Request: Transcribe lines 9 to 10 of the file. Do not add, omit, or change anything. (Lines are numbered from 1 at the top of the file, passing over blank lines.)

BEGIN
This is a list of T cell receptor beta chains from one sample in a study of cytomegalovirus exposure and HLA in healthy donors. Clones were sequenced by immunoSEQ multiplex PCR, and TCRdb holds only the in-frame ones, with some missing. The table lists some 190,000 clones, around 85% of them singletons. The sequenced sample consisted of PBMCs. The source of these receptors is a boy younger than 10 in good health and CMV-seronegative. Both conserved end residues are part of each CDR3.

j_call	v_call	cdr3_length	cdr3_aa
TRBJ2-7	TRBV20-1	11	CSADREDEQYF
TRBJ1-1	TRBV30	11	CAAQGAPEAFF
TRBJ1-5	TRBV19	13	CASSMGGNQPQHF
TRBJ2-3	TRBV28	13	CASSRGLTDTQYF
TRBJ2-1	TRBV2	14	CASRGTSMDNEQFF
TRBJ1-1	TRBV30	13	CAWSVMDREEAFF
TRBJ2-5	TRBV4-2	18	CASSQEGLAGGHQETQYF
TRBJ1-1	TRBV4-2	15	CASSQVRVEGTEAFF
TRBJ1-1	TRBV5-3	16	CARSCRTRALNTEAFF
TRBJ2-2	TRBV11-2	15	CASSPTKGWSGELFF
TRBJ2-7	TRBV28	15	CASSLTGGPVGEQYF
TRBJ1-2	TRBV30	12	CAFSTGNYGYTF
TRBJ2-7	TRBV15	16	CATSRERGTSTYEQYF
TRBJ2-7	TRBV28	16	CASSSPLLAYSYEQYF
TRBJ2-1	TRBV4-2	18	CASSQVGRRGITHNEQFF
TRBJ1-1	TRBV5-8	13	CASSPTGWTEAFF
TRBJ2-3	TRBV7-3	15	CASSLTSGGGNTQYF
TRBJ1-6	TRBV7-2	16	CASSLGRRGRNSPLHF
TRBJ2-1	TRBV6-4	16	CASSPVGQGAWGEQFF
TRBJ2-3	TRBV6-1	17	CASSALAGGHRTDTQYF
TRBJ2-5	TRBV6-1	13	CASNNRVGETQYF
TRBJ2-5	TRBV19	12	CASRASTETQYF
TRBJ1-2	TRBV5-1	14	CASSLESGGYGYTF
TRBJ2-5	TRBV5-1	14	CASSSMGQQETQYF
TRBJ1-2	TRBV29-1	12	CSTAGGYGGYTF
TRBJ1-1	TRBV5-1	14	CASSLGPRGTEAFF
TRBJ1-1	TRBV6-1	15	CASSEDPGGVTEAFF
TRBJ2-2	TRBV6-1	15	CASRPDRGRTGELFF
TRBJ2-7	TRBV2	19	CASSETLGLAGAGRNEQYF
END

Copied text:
TRBJ2-5	TRBV4-2	18	CASSQEGLAGGHQETQYF
TRBJ1-1	TRBV4-2	15	CASSQVRVEGTEAFF